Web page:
Thursday, 1 November 2012

CD review - Viktor Bijelovic

Viktor Bijelovic
Viktor Bijelovic is a young pianist, born in Serbia and resident in London since the age of 11. He already has prizes in quite a few competitions under his belt and having recorded this CD of Chopin and Liszt in 2011, he has plans for a new CD next year.

This disc was recorded in the Jacqueline du Pre Music Hall in Oxford. The programme combines Chopin with piano music by his contemporary, Liszt. The two had an awkward relationship. Chopin envied Liszt's technique but found him frankly rather vulgar, with his showing off and his big piano sound. Liszt on the other hand envied Chopin's far wider range of colours at the piano but found his technique lacking.


Bijelovic has chosen a group of Chopin pieces all, except for the Nocturne, written in Paris. From the beginning of the Ballade, no. 3 it is obvious that Bijelovic produces a lovely clear piano sound, and the recording generally avoids that rather hard glassy quality at the top end of the keyboard. The Ballade is beautifully flowing with a lovely feeling for line.

The Grande Valse Brillante, Op. 34 no. 1 opens with a nice call to action and then Bijelovic spins cascades of notes in the delicate waltz. The playing is poetic but not etiolated, and delightfully skittish. Valse, Op. 34 no. 2 is entirely different to its companion, Bijelovic opens with some velvety smooth playing which develops into melancholy langour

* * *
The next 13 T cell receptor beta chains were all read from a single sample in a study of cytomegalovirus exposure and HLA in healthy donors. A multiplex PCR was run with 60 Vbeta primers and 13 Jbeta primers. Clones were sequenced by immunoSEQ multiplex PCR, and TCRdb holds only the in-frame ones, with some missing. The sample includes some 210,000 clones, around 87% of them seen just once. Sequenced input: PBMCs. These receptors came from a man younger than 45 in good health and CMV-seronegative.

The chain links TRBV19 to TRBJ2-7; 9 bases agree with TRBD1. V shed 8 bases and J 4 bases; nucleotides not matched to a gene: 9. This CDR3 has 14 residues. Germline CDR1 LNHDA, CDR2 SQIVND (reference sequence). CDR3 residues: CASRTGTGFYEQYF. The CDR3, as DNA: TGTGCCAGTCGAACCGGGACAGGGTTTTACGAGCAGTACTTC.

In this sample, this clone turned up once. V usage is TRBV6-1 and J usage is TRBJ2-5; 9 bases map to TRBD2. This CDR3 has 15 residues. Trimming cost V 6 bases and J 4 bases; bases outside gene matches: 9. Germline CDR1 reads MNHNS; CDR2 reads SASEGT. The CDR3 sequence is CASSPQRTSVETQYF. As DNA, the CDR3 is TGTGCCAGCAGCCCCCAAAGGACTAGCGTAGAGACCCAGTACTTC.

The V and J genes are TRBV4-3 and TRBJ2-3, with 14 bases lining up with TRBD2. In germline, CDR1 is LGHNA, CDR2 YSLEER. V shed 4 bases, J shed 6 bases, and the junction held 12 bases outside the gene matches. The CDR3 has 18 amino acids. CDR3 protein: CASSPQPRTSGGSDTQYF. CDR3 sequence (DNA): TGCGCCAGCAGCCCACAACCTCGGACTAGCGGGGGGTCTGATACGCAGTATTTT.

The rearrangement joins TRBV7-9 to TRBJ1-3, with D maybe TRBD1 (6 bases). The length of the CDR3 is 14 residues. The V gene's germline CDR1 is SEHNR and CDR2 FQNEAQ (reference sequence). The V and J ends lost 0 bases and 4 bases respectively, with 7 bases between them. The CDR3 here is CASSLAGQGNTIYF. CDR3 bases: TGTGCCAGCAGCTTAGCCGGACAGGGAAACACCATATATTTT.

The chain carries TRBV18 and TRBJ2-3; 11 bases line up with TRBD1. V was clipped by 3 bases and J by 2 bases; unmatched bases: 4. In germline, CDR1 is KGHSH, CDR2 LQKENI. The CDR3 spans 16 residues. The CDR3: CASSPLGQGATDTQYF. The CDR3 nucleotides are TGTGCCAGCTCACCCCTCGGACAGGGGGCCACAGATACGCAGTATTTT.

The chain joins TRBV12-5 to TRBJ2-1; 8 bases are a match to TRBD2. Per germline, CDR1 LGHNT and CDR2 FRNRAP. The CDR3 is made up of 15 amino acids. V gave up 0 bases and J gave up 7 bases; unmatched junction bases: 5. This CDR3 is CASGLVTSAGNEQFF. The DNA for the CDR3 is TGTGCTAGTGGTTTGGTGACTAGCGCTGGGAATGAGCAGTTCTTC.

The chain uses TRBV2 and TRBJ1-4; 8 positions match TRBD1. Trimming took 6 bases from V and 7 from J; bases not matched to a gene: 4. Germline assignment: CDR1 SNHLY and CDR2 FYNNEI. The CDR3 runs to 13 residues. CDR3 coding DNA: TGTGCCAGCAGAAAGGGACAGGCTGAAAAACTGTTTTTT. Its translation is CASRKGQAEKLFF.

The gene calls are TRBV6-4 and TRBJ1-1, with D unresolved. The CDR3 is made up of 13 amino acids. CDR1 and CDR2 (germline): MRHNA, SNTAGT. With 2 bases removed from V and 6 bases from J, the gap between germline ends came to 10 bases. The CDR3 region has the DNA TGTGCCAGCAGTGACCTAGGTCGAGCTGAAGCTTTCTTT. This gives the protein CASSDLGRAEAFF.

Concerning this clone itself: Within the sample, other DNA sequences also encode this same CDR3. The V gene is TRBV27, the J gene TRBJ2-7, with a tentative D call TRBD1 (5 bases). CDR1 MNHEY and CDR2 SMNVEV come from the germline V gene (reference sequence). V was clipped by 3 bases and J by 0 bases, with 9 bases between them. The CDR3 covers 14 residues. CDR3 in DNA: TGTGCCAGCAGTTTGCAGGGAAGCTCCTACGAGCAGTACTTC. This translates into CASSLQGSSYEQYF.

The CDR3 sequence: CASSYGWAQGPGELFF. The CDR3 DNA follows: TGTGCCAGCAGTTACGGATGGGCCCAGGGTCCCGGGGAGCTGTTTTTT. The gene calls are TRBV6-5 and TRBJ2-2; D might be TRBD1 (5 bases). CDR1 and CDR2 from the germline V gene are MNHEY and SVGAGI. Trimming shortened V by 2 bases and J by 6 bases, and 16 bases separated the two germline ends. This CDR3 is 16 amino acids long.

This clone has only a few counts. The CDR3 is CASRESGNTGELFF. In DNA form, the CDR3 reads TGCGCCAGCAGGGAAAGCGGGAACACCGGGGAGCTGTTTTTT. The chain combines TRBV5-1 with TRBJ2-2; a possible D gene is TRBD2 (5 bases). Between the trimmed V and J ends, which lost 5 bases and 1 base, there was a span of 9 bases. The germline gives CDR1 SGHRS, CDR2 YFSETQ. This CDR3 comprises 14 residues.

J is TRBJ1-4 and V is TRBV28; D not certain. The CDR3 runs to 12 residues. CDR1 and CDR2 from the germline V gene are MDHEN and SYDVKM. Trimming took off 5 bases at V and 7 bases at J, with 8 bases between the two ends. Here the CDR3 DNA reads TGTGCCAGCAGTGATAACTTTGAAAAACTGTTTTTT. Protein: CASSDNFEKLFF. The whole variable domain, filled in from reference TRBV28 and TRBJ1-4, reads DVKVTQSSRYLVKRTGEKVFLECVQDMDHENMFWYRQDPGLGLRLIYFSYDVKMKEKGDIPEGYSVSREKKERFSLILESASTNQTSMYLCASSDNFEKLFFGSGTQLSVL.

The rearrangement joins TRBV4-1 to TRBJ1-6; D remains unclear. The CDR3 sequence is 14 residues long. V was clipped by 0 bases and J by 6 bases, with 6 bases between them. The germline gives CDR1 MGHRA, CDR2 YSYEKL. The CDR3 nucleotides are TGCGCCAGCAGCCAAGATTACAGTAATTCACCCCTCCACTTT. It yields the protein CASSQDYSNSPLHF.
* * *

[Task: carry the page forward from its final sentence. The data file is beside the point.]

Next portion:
In Nocturne No. 20, Op. Posth we get hints of the exotic amongst the fine tracery of notes, all controlled with subtle rubato. The Valse Op. 64 no. 1 is all lightness, charm and grace with its companion, Op. 64 no. 2 beautifully poetic.

Bijelovic's account of the Polonaise Op. 53 brings out the work's heel clicking grandeur, combined with nicely infectious and well pointed rhythms.

Dividing the Chopin from the Liszt is Bijelovic's own arrangement of Handel's Arrival of the Queen of Sheba, the result of an exercise set in Keyboard Techniques lessons during his studies at the Royal Academy of Music. It is a complete delight and sits nicely (if surprisingly) in the programme.

Light fingerwork and brilliance characterise his performance of Liszt's  La campanella, though here his is let down somewhat by the recording with the piano's upper octaves sounding a little hard and glassy. For the Liebestraum no.3 Bijelovic finds a nice singing line of melody amidst all the surface glitter. And his technique is fully equal to the demands of the Hungarian Rhapsody no. 6, bringing out the hints of exotic gypsy sounds and full of rhythmic intensity.

Bijelovic has a strong technique which clearly encompasses all the demands of the pieces here, but in all these I kept coming back to the poetic nature of Bijelovic's playing; and he strikes a fine balance, not too bloodless and not too muscular. Throughout he has a nice feel for the rubato needed, not self indulgent but not rigid either.

Viktor Bijelovic's website has more details on his forthcoming engagements. You can buy the CD from cdbaby.com amongst other sites.

There is a video of him performing The Arrival of the Queen of Sheba on Youtube.

Viktor Bijelovic: Piano
Chopin - Ballade no. 3
Chopin - Grande Valse Brillante Op.34 no.1
Chopin - Valse Op.34 no.2
Chopin - Nocturne no. 20 Op. Posth.
Chopin - Valse Op. 64 no. 1
Chopin - Valse Op. 64 no. 2
Chopin - Polonaise Op. 52
Handel (arr. Bijelovic) - Arrival of the Queen of Sheba
Liszt - La Campanella
Liszt - Liebestraum no. 3
Liszt - Hungarian Rhapsody no. 6

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